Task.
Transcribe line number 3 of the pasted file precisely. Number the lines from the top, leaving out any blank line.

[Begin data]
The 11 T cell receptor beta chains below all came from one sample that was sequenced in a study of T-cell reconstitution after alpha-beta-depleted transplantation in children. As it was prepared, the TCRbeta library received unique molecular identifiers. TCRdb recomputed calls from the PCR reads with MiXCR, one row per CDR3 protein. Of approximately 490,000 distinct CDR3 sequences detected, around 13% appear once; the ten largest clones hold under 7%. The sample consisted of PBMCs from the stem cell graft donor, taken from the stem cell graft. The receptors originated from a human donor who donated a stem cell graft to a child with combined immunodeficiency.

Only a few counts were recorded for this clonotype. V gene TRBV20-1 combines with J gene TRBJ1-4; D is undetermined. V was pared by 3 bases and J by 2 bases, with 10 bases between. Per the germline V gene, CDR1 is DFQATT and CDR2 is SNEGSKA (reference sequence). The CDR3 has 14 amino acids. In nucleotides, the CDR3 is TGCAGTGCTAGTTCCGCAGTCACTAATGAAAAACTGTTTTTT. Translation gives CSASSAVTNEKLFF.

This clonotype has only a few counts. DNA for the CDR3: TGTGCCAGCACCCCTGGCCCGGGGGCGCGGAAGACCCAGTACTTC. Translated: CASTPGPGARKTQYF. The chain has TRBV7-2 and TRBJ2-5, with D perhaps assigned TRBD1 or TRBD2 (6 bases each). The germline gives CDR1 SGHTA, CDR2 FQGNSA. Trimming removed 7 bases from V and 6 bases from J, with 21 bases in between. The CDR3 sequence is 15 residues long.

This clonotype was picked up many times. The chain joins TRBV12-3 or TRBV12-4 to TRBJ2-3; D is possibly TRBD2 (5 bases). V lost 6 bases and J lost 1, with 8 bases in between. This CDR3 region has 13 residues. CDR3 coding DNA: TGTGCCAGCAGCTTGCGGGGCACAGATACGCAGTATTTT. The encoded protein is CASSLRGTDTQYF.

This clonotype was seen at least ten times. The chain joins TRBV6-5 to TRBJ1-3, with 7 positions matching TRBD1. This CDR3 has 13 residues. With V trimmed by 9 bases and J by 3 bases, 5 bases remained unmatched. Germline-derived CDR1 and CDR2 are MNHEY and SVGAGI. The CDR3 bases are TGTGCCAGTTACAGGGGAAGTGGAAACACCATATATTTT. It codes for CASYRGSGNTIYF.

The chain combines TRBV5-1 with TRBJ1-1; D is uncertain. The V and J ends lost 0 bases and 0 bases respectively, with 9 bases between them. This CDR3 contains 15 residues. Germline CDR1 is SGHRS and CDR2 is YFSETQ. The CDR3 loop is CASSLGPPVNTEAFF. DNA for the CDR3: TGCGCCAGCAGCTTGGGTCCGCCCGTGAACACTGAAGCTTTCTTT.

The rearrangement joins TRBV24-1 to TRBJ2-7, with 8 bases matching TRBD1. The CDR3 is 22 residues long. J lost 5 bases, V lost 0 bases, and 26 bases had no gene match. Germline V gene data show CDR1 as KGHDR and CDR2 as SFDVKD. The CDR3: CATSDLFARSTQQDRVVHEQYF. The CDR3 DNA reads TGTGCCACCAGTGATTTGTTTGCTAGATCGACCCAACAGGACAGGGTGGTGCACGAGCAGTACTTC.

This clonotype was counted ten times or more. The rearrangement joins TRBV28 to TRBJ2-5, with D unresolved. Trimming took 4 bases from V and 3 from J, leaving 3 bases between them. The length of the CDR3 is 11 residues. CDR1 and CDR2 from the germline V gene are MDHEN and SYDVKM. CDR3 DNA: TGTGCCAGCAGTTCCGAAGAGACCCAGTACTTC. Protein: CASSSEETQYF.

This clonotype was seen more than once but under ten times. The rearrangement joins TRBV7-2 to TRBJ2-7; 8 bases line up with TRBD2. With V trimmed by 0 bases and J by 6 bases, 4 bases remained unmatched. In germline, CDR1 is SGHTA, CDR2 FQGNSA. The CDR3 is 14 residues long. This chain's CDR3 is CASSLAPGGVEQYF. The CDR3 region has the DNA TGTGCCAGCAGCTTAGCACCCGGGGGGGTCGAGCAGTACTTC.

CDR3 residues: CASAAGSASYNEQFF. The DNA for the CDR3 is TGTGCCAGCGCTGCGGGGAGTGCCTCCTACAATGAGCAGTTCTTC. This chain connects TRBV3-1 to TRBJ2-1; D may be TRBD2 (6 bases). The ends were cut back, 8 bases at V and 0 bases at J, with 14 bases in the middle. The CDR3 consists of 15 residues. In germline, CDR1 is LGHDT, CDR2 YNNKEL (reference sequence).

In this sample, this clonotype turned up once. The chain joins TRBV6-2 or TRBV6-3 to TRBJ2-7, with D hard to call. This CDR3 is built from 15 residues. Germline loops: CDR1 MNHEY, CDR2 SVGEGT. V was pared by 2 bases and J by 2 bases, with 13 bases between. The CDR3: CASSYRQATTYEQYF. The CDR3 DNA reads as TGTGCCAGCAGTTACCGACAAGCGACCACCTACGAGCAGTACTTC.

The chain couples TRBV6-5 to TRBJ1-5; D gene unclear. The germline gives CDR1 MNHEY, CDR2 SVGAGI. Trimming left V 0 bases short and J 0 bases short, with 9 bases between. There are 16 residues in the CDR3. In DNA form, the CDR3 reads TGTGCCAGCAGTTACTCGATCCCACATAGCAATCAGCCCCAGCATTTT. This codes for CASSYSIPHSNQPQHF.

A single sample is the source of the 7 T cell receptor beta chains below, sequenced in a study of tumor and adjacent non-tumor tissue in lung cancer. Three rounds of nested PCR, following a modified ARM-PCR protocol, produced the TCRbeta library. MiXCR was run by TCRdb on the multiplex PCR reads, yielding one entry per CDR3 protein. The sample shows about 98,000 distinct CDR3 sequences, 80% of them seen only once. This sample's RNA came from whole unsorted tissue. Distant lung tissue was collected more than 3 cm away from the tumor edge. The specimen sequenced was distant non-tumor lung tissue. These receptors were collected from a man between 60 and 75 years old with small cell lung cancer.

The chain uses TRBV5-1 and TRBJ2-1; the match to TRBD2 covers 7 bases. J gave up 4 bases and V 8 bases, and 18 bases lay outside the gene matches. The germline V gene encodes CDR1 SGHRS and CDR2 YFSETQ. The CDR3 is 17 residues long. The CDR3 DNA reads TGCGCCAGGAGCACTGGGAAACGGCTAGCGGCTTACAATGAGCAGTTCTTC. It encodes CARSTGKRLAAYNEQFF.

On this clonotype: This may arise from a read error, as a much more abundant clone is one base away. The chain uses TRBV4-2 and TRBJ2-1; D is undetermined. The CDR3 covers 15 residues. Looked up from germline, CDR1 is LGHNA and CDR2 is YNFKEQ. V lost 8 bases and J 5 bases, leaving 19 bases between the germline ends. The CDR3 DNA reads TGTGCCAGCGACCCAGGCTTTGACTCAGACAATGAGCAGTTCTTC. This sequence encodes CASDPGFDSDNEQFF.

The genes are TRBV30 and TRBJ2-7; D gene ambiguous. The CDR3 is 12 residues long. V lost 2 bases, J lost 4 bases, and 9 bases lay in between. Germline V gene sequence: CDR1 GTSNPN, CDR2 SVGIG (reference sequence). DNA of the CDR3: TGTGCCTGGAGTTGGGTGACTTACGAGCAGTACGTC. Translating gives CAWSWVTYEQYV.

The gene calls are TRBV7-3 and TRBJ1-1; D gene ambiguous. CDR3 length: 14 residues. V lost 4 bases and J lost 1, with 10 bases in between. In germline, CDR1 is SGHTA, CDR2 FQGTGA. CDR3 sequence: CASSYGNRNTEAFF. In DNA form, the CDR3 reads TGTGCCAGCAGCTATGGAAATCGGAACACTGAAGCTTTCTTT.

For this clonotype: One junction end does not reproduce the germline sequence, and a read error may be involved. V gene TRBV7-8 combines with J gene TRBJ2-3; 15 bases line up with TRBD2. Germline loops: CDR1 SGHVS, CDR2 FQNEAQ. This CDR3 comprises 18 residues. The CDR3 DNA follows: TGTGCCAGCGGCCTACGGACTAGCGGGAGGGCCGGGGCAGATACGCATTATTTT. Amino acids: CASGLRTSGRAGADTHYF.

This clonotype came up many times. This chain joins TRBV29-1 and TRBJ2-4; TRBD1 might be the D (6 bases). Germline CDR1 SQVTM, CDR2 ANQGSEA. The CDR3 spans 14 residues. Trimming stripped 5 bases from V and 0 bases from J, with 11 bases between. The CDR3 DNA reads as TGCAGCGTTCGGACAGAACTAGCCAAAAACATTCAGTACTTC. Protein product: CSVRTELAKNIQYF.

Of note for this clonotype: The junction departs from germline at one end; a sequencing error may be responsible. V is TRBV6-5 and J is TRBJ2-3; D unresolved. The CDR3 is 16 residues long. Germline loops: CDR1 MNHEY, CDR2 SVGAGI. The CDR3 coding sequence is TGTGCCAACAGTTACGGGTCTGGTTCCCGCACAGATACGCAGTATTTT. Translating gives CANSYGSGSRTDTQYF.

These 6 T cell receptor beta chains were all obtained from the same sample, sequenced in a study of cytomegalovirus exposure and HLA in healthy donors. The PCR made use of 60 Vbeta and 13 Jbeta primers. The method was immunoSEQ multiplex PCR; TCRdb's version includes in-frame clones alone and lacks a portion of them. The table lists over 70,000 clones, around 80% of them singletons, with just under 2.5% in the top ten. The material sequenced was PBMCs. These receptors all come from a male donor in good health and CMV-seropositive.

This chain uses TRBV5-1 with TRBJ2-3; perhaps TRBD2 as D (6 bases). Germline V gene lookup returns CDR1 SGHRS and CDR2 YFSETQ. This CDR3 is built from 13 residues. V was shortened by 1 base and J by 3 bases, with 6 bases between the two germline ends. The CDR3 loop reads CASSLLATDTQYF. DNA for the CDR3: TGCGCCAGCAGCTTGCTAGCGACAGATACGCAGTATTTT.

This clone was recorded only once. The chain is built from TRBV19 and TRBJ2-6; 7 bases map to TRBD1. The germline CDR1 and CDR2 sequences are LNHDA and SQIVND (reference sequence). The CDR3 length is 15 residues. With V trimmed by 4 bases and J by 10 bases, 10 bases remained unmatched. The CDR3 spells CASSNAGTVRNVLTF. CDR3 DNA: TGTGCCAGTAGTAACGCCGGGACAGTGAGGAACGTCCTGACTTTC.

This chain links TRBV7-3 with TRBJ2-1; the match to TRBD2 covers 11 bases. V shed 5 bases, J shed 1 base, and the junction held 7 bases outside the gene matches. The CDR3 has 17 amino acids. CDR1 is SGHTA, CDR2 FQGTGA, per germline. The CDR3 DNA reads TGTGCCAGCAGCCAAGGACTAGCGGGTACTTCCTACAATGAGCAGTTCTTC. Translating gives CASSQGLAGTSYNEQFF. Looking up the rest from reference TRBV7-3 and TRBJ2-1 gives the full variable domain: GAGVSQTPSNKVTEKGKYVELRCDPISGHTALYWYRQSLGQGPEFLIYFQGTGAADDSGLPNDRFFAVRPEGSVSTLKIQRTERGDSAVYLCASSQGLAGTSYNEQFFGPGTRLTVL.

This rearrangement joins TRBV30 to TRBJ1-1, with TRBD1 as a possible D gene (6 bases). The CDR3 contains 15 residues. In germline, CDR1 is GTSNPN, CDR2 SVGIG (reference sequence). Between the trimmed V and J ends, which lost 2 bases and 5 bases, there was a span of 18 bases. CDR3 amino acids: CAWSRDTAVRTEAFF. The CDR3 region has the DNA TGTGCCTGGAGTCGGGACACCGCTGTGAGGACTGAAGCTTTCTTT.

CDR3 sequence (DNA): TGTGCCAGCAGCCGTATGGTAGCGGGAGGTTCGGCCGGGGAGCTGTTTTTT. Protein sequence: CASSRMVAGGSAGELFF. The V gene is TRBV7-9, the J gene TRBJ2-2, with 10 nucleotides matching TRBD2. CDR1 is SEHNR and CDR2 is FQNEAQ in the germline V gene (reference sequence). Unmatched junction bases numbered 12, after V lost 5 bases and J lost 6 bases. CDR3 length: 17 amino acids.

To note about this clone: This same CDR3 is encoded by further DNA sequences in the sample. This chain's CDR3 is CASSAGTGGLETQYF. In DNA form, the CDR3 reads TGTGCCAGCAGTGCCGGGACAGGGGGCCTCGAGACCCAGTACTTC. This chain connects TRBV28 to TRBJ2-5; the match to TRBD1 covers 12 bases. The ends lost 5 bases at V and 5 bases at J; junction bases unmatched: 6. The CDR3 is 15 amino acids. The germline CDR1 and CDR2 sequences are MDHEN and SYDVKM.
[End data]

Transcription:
This clonotype has only a few counts. DNA for the CDR3: TGTGCCAGCACCCCTGGCCCGGGGGCGCGGAAGACCCAGTACTTC. Translated: CASTPGPGARKTQYF. The chain has TRBV7-2 and TRBJ2-5, with D perhaps assigned TRBD1 or TRBD2 (6 bases each). The germline gives CDR1 SGHTA, CDR2 FQGNSA. Trimming removed 7 bases from V and 6 bases from J, with 21 bases in between. The CDR3 sequence is 15 residues long.